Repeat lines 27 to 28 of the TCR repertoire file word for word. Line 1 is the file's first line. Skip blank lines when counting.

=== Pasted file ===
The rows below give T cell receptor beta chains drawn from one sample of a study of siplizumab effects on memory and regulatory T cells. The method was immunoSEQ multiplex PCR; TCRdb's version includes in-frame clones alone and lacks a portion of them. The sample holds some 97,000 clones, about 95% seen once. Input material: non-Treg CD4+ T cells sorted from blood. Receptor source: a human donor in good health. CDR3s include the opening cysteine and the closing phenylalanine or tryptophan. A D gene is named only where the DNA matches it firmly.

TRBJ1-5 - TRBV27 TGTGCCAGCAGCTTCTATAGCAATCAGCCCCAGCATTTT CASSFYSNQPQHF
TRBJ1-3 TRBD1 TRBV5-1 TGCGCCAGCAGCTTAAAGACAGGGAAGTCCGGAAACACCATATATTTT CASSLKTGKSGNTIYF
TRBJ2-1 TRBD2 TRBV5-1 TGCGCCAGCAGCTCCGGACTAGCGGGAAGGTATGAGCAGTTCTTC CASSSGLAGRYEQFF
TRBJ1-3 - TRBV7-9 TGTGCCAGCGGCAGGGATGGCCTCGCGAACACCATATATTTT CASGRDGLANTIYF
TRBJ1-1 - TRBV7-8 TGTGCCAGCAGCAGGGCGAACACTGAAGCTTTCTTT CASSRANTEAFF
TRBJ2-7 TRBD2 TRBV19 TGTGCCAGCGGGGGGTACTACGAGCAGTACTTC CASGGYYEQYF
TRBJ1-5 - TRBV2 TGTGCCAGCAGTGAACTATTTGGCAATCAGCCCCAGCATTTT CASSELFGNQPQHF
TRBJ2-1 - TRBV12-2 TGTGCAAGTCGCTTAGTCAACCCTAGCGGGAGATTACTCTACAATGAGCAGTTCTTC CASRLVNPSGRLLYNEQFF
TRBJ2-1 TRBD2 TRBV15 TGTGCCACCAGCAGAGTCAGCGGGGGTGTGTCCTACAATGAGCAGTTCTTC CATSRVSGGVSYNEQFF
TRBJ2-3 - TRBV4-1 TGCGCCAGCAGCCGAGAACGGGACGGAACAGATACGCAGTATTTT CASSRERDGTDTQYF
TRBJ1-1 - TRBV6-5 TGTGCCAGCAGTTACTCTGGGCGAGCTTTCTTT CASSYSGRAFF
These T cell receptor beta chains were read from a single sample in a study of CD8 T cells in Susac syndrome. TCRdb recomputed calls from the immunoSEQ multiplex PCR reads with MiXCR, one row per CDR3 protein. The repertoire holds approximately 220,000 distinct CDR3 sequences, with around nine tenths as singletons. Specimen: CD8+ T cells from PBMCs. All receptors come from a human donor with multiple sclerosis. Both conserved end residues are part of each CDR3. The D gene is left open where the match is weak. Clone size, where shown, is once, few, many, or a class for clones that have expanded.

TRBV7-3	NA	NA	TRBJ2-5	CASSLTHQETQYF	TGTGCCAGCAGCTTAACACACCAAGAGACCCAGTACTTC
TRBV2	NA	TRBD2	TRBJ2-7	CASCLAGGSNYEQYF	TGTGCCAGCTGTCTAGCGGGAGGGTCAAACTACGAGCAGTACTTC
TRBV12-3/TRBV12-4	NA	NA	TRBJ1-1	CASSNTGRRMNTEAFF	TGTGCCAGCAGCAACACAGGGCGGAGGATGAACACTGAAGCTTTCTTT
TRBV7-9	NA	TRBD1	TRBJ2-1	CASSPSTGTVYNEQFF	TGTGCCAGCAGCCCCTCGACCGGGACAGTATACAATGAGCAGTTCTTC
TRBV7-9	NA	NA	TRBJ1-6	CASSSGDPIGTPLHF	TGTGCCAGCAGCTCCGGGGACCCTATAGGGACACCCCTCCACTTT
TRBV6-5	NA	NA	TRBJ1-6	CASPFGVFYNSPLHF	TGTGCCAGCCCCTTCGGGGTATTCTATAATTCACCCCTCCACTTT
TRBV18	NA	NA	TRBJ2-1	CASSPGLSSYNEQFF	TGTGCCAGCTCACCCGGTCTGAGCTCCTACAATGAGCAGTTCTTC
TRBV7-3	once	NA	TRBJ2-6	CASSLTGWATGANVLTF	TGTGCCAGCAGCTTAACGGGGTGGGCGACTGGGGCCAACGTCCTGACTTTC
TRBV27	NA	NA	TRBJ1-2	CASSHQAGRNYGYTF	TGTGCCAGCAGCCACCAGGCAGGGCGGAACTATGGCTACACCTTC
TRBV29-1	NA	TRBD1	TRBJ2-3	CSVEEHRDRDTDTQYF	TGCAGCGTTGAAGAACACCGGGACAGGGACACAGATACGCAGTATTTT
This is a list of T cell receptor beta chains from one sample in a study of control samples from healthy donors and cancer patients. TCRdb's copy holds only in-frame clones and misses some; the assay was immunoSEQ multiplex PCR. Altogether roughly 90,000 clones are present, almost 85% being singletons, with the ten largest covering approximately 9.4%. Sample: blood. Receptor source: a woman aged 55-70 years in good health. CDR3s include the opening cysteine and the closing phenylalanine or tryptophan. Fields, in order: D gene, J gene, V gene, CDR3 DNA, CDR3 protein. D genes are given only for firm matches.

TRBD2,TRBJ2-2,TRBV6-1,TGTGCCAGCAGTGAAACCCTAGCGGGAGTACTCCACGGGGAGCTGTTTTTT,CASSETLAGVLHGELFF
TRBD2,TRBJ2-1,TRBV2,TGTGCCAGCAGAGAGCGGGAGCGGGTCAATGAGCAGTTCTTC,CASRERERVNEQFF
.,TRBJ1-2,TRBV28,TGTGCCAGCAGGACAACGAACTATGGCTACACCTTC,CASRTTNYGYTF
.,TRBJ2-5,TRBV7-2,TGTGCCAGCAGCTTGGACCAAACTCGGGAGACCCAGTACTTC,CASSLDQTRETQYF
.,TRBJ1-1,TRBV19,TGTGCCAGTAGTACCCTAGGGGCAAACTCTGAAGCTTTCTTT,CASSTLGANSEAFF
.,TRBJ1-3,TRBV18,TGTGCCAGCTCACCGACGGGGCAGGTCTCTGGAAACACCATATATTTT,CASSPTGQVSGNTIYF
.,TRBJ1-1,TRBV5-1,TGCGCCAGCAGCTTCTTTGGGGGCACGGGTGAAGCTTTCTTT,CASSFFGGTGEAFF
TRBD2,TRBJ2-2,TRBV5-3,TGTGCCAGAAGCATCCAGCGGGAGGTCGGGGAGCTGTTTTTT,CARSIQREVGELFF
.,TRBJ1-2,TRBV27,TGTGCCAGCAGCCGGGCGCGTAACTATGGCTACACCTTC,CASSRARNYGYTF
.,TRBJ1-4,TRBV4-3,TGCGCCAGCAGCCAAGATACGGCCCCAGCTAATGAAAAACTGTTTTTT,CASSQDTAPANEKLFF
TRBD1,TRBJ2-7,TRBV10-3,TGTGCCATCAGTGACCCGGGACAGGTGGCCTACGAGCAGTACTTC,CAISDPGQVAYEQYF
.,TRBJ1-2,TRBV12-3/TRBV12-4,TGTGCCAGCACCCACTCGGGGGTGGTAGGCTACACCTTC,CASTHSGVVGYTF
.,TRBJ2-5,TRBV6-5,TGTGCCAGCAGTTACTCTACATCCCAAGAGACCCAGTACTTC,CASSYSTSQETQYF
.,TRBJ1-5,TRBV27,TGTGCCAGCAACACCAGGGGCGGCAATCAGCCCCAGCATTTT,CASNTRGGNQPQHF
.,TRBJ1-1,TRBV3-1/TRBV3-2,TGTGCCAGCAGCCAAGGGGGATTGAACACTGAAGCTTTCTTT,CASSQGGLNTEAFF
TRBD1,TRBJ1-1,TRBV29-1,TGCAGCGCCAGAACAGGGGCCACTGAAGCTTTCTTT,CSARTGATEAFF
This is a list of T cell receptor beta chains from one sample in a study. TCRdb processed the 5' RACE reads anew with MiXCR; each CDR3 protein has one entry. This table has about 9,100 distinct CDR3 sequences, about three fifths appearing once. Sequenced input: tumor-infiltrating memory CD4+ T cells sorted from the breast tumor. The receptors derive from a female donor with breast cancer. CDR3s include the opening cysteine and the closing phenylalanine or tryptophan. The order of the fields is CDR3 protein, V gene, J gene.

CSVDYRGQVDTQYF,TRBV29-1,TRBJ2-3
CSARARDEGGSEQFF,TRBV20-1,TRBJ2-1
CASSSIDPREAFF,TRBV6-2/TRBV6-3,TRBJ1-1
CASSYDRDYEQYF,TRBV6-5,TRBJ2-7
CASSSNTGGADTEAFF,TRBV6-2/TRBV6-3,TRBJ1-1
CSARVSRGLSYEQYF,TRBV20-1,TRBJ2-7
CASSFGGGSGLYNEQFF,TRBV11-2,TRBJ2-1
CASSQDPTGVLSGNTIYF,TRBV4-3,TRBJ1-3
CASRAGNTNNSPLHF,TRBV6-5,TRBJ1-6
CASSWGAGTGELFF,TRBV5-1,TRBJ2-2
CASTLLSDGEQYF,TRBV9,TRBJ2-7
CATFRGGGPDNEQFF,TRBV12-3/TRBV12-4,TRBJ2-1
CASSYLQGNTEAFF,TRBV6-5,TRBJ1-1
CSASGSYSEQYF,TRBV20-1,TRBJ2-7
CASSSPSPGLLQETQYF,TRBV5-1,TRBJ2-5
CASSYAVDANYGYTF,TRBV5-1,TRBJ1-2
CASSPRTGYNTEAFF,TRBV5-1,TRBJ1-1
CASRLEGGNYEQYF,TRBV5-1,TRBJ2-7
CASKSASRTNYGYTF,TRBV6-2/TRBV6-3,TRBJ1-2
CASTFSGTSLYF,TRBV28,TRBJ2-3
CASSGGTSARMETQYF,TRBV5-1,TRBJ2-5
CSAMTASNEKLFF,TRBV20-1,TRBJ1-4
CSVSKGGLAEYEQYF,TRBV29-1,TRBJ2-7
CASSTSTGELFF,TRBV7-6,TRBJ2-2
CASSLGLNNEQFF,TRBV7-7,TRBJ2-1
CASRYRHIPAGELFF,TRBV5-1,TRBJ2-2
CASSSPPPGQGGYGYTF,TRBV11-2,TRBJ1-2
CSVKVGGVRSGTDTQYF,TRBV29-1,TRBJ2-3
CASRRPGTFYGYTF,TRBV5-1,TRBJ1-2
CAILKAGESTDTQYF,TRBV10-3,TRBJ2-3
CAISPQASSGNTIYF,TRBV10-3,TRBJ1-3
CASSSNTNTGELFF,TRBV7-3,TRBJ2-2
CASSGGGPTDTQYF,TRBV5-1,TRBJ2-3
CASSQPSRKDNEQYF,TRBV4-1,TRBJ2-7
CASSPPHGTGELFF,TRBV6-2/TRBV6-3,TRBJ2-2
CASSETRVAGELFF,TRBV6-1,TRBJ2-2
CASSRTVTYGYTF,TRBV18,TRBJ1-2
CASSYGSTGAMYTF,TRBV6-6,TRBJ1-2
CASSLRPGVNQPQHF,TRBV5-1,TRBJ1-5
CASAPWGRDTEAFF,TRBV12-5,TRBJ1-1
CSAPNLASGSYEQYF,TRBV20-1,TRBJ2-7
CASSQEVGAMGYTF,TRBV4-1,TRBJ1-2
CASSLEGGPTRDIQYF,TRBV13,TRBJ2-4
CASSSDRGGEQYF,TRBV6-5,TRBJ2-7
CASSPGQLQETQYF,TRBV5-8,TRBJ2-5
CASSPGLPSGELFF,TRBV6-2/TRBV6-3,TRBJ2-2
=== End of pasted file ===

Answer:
.,TRBJ1-2,TRBV28,TGTGCCAGCAGGACAACGAACTATGGCTACACCTTC,CASRTTNYGYTF
.,TRBJ2-5,TRBV7-2,TGTGCCAGCAGCTTGGACCAAACTCGGGAGACCCAGTACTTC,CASSLDQTRETQYF